“If there are people who are not called to marriage and are faithful followers of Christ, let them embrace celibacy, and live a life obedient to the teachings of the bible as they so profess to believe in,” Sapit said.

Kenya and Uganda criminalize consensual same-sex sexual relations. The churches have been at the forefront of supporting these laws.

For instance, Kaziimba on Feb. 13 challenged Ugandan lawmakers not to relent in the fight against homosexuality in order to protect the country’s morality. 

His comments come against the backdrop of plans to introduce a new bill in the Ugandan Parliament that seeks to further curtail homosexuality by criminalizing LGBTQ and intersex organizations and activities in the country. Uganda’s NGO Bureau, which monitors NGOs that operate in the country, last month recommended a new law that “prohibits the promotion of LGBTQ activities in the country.”

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Africa

Prominent South African activist elected to country’s parliament

Steve Letsike founded Access Chapter 2

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Steve Letsike (Photo courtesy of Steve Letsike)

A prominent South African LGBTQ activist has won a seat in the country’s parliament.

Steve Letsike, a lesbian woman who founded Access Chapter 2, a South African advocacy group, is a member of the African National Congress. She is also part of the ANC’s National Executive Committee that determines the party’s direction.

Letsike won a seat in the South African National Assembly in national and provincial elections that took place on May 29.

The ANC lost its parliamentary majority that it had had since Nelson Mandela in 1994 won the South African presidency in the country’s first post-apartheid elections. MPs earlier this month re-elected President Cyril Ramaphosa after the ANC invited the Democratic Alliance and other parties to form a Government of National Unity.

Letsike in a statement to the Washington Blade described her election as “a milestone for the people of South Africa, and also affirmative of our party’s posture that is inclusive and intention to transformation agenda.”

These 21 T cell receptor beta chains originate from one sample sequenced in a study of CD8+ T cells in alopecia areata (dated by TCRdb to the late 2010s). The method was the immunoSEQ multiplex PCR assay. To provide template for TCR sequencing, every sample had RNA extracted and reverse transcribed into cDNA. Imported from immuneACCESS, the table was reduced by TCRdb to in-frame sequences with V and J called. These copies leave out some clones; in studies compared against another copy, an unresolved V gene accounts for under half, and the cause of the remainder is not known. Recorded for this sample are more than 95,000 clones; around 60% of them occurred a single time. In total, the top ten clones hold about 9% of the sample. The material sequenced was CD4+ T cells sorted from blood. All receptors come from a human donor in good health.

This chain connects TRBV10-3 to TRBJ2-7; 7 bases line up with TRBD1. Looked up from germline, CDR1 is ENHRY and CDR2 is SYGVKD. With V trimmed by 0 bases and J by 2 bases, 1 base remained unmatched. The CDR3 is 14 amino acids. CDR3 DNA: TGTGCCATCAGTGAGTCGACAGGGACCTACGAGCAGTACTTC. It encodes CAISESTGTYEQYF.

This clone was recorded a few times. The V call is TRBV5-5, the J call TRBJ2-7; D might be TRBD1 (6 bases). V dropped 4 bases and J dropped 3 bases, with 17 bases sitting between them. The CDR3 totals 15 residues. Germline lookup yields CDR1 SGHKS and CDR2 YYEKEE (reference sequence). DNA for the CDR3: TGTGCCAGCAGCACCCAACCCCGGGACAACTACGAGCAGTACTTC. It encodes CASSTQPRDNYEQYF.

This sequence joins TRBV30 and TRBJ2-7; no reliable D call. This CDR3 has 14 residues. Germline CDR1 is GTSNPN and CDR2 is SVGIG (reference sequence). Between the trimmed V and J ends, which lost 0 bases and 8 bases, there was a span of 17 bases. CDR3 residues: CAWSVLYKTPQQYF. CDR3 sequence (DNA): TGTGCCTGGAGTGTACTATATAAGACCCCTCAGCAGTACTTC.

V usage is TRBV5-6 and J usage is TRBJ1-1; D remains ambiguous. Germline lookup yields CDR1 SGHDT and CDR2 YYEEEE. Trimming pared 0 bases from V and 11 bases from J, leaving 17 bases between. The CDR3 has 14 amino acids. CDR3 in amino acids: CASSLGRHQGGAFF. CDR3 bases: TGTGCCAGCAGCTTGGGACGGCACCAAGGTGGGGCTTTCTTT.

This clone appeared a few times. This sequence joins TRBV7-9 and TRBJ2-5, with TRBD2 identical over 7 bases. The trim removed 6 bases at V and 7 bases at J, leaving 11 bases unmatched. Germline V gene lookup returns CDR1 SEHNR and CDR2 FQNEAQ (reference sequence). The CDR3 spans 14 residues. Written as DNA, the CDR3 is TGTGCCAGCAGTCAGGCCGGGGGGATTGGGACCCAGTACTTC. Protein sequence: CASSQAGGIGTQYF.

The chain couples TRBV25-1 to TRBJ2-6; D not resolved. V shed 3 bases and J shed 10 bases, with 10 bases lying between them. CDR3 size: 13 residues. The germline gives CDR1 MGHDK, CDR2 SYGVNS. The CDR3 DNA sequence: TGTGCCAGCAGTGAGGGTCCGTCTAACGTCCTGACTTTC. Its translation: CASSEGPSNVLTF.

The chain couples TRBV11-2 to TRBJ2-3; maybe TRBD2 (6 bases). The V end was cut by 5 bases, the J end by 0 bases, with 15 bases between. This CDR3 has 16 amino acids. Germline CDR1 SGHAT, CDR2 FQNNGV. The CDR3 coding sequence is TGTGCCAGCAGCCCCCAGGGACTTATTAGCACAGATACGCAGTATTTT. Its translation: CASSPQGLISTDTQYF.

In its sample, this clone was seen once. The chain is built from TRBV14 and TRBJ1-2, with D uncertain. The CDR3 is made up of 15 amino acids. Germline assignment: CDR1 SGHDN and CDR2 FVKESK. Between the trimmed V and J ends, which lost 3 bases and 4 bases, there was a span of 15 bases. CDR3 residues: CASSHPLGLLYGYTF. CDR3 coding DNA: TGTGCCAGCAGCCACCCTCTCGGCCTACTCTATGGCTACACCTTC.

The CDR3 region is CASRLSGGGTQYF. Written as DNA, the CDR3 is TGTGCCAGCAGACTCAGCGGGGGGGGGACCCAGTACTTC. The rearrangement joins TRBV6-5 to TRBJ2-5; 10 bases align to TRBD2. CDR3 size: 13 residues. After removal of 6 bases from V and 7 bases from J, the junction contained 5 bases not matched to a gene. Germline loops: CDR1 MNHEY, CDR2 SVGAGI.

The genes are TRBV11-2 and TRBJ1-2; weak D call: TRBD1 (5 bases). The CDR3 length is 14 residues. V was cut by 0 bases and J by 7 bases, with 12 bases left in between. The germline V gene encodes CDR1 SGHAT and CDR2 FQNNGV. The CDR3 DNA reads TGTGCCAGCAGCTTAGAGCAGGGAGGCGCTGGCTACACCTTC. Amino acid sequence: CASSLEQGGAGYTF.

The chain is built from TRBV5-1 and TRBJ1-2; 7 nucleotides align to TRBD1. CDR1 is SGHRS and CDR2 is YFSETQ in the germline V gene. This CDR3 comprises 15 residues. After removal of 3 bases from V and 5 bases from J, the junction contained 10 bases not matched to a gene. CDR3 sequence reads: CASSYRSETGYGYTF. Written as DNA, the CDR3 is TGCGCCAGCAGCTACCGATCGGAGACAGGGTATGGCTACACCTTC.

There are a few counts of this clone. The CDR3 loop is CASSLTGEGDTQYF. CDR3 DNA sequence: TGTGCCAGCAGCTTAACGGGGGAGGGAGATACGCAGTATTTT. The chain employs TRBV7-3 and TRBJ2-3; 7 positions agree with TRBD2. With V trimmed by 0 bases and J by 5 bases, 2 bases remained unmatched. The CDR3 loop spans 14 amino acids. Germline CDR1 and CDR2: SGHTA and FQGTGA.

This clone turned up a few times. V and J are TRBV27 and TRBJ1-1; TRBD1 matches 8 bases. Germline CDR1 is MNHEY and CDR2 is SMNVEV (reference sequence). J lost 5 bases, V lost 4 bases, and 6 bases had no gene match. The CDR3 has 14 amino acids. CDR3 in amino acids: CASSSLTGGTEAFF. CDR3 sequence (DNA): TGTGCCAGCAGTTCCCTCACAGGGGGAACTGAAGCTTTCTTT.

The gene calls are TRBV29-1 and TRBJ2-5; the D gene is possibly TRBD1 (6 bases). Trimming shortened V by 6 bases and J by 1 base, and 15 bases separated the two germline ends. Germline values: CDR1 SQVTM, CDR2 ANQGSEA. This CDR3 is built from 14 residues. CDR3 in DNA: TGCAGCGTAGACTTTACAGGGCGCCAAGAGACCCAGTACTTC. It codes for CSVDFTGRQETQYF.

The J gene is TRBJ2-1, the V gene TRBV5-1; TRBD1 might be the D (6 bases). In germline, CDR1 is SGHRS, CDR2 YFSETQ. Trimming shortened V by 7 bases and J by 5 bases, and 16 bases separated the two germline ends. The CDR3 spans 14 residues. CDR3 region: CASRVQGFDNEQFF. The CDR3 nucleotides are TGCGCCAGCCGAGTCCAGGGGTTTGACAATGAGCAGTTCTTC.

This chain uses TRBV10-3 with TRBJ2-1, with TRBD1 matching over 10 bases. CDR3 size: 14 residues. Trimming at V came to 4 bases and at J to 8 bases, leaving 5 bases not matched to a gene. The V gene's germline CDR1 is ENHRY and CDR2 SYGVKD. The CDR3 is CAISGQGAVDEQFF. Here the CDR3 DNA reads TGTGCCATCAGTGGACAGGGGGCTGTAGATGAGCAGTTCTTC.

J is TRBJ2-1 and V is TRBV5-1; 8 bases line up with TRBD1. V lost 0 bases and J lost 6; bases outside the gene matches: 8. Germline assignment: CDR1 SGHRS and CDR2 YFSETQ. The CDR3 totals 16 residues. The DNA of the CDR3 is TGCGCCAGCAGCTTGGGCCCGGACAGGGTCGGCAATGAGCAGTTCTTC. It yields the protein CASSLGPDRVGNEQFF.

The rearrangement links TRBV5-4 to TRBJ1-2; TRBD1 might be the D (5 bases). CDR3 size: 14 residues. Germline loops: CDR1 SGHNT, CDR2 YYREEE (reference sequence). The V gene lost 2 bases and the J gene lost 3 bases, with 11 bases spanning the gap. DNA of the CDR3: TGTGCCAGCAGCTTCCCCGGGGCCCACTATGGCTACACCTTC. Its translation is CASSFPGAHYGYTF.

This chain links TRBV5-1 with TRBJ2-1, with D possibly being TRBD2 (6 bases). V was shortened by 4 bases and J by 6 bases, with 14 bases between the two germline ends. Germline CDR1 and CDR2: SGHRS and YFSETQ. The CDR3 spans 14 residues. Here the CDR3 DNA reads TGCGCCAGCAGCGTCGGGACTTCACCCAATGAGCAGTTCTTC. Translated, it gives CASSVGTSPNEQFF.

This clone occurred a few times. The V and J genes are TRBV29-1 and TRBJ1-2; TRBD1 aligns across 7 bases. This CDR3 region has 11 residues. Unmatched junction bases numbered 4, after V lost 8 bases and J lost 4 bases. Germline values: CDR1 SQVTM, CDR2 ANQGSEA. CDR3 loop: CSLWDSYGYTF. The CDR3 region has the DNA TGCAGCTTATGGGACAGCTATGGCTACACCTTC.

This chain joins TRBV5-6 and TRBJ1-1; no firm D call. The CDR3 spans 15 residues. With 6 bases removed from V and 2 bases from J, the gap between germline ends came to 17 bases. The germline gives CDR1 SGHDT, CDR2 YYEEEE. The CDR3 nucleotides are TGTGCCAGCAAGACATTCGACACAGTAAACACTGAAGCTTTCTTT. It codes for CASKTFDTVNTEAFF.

“I am not in parliament for myself but the people that trusted the ANC to send individuals that will put people first,” said Letsike. “In that cohort that includes the LGBTI people like myself. Rooted in the teaching of a just society, that seeks equality and believes in the rule of law. That demand on developmental agenda from a queer lens and clear priorities of the people is important.” 

“I am delighted by this task, trust and hope for our people,” she added.

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Africa

Namibian High Court strikes down Apartheid-era sodomy laws

Gay activist challenged statutes in 2020

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(Bigstock photo)

The Namibian High Court on Friday ruled laws that criminalize consensual same-sex sexual relations in the country are unconstitutional.

Friedel Dausab, a gay activist, in 2020 challenged the Apartheid-era statute.

The Washington Blade previously reported Dausab said the Criminal Procedure Act 51 of 1977, which listed “sodomy” as a Schedule 1 offense, and a second law that criminalized “unnatural” sexual acts, promote stigma and exclusion of LGBTQ Namibians. Equal Namibia, a Namibian LGBTQ advocacy group, on its X account praised the ruling.

“Welcome to a new Namibia. A born-free Namibia,” it said.

Dausab, who challenged the laws with the assistance of Human Dignity Trust, a British NGO, told Reuters he is “just happy.”

“It’s a great day for Namibia,” he said. “It won’t be a crime to love anymore.”

Namibia is the latest country in which consensual same-sex sexual relations have been decriminalized in recent years.

The Namibian Supreme Court in May 2023 ruled the country must recognize same-sex marriages legally performed elsewhere. The landmark decision sparked criticism among leading politicians and religious officials.

Activists say their rhetoric has contributed to increased harassment of LGBTQ Namibians and hate speech against them.